A world-renowned hot air balloon pilot died on Thursday after falling from his balloon during a crash landing, causing him to get trapped under the basket before the aircraft took off again over eastern Vermont.
Brian Boland, 72, fell to his death after becoming entangled in homemade gear underneath the basket during a flight over the Connecticut River region near Bradford.
The incident happened after Boland took off with his balloon that was carrying four other passengers.
The balloon took off from Post Mills Airport in the Vermont town of Thetford.
After Boland fell to his death, a passenger, Roger Blake, 73, was able to land the balloon safely across the river in New Hampshire, the Valley News of Lebanon, New Hampshire reported.
Brian Boland, 72, (pictured) died Thursday after falling out of his hot air balloon, which was carrying four passengers from the Post Mills Airport in Vermont
In a harness he created, Brian Boland takes off attached to a hot-air balloon with a passenger above Westshire Elementary School in West Fairlee, Vermont, on February 26, 2013
Blake’s wife, Ellen, 67, and Boland both fell from the basket after the pilot landed the balloon mid-flight when he realized that the burner was out.
The burner heats the air inside the balloon, allowing it to rise. Since the burner was out, the balloon began to fall rapidly toward the ground, prompting Boland to look for an igniter.
By the time Boland was able to relight the burners, it was too late.
The balloon crash-landed in a field in Fairlee, but the force of the landing caused the basket to tumble over.
Ellen Blake and Boland were thrown from the basket. While Ellen was thrown clear, Boland became entangled in ropes underneath the basket.
Since the burner was relit and there was one fewer person inside the basket, the balloon quickly regained altitude.
At that point, Boland became entangled in harness gear he had affixed to the balloon as it re-ascended.
Vermont State Police said he eventually ‘fell to the ground from an (unknown) height’ into a Vermont field and was later pronounced dead.
Blake, who was in the balloon alongside his wife, Ellen, 67, and their daughter, Emily Blake, 37, had to act fast after Boland fell from the aircraft.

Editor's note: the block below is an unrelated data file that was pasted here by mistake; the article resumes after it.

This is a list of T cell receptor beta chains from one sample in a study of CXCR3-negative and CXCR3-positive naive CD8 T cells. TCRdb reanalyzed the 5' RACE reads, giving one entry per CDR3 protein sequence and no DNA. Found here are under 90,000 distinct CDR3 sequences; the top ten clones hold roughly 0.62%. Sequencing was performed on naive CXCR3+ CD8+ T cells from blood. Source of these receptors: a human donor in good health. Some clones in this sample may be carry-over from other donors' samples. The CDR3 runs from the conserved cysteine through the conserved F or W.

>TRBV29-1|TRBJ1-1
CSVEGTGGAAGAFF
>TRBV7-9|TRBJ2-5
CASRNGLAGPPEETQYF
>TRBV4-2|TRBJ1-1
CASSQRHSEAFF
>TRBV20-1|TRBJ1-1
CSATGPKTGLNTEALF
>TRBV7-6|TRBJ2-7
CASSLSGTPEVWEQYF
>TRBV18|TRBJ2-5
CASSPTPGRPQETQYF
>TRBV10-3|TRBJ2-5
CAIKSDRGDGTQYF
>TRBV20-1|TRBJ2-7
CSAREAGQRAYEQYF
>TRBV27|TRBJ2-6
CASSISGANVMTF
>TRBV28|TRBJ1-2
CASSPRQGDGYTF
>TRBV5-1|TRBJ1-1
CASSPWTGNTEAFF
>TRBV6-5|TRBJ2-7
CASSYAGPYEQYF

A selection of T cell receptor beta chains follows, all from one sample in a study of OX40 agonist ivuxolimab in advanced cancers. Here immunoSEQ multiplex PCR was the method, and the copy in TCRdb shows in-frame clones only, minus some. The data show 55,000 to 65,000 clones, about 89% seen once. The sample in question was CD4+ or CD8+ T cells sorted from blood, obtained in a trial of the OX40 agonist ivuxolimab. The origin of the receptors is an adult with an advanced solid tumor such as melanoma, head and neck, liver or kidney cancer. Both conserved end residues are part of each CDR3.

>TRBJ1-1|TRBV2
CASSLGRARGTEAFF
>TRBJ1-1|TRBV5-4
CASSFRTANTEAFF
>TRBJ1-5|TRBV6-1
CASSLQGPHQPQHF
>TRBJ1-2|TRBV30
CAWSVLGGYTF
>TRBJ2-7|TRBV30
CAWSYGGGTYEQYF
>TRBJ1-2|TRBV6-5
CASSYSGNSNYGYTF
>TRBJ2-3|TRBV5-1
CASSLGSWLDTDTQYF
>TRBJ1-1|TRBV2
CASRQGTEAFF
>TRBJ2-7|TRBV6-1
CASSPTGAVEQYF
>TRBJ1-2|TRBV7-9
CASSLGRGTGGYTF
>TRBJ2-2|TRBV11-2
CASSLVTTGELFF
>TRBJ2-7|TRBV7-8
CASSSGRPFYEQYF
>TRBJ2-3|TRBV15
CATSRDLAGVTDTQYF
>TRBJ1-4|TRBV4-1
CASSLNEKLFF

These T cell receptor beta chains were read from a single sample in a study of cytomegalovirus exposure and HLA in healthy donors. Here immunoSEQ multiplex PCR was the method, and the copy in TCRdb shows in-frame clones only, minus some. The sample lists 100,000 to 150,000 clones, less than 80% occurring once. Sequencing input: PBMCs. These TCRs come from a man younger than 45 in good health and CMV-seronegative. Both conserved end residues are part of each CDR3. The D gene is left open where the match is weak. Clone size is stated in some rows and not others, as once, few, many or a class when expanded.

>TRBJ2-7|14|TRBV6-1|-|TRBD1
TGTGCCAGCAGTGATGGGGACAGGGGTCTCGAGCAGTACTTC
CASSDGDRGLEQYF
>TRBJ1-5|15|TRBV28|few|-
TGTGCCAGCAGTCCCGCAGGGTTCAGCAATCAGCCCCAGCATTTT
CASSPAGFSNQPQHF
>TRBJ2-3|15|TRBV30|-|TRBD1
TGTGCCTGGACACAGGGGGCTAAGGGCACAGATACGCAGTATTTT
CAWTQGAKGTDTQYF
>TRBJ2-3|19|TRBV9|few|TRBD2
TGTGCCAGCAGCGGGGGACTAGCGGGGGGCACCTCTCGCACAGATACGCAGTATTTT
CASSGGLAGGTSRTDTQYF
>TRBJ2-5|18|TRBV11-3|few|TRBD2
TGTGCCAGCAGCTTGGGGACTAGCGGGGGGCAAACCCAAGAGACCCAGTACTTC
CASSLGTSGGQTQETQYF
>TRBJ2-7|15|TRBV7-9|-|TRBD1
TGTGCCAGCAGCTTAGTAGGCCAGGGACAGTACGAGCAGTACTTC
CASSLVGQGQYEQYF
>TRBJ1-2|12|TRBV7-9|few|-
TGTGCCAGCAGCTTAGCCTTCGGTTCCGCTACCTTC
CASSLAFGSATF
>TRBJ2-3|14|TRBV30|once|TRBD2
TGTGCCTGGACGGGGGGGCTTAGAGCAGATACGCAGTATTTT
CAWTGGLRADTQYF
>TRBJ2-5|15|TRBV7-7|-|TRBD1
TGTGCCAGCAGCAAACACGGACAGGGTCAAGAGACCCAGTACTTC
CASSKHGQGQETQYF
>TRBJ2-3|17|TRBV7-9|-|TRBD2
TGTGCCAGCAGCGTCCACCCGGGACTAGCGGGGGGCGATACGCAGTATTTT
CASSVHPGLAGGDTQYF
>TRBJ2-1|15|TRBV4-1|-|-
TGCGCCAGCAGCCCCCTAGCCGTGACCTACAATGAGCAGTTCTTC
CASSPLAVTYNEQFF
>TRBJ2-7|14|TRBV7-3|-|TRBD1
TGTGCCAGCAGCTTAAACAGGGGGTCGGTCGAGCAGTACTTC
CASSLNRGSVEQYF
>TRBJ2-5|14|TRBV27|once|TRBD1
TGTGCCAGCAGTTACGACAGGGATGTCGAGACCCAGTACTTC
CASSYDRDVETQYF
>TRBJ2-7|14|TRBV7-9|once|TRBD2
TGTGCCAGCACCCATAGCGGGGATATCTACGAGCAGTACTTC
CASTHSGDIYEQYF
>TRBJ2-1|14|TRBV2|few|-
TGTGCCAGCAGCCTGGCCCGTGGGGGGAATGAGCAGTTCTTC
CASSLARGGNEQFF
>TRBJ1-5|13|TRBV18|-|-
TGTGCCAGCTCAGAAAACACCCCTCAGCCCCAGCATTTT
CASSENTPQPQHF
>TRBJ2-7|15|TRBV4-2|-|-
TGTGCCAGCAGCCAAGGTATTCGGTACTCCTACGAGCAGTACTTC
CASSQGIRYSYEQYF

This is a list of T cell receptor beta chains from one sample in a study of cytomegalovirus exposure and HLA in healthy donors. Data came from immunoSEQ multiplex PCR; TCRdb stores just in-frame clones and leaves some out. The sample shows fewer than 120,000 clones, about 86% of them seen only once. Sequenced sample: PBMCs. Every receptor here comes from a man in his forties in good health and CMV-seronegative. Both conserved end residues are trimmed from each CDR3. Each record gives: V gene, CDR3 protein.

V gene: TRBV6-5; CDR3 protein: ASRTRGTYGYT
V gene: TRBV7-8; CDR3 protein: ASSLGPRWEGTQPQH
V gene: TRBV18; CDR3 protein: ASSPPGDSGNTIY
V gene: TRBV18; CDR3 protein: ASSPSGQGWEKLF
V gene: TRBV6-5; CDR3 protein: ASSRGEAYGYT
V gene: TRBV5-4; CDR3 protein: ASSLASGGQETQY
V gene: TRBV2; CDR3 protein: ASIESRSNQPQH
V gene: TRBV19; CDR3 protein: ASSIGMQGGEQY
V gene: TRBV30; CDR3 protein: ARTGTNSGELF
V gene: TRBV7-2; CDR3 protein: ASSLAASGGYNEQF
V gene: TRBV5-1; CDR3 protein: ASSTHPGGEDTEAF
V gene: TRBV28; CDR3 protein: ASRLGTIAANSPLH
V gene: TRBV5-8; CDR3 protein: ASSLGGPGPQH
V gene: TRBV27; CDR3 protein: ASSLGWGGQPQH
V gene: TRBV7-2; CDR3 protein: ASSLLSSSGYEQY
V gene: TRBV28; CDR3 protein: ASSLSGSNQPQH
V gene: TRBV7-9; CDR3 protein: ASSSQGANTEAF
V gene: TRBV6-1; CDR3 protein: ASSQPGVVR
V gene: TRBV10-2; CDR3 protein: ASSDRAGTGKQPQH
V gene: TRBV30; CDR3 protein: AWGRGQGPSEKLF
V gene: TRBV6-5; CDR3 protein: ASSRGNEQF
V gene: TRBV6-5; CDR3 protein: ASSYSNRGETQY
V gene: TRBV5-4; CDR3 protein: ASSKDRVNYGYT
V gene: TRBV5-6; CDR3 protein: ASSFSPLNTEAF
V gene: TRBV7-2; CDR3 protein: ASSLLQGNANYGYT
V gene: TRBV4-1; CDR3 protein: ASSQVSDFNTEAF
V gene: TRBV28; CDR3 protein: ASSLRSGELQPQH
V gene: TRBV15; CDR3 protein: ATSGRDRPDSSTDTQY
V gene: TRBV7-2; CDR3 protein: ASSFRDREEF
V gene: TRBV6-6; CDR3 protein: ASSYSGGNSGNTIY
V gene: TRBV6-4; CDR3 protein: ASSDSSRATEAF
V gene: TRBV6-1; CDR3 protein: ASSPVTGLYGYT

The balloon was gaining altitude swiftly as it hovered over the town of Fairlee, Vermont.
Investigators gather in Bradford, Vermont, on Friday following the death of a hot-air balloonist Brian Boland, 72, the pilot of the hot-air balloon that had been carrying a total of five people
‘I had no idea what I was doing,’ Roger Blake told Valley News, recounting the moments he and his daughter were in the aircraft.
‘I just kept looking for a place to land.’
The balloon then traveled up the Connecticut River for more than a mile.
Roger Blake told his granddaughter to put her head down inside the basket while he frantically searched for a place that he could land the balloon.
He then saw a large field behind a farm in Piermont, New Hampshire.
‘I was just trying to get it on the ground,’ he said.
Roger Blake began the descent, but the balloon landed into the top of a group of poplar trees that lined the Connecticut River.
The basket was stuck near the top of the trees, posing a danger. If the basket tipped over, the family could have fallen out.
The branches under the basket began to give way, and the basket kept getting closer to the ground as each branch snapped.
Luckily, the basket stayed upright. As it hung just a few feet from the ground, the family jumped. Nobody was injured.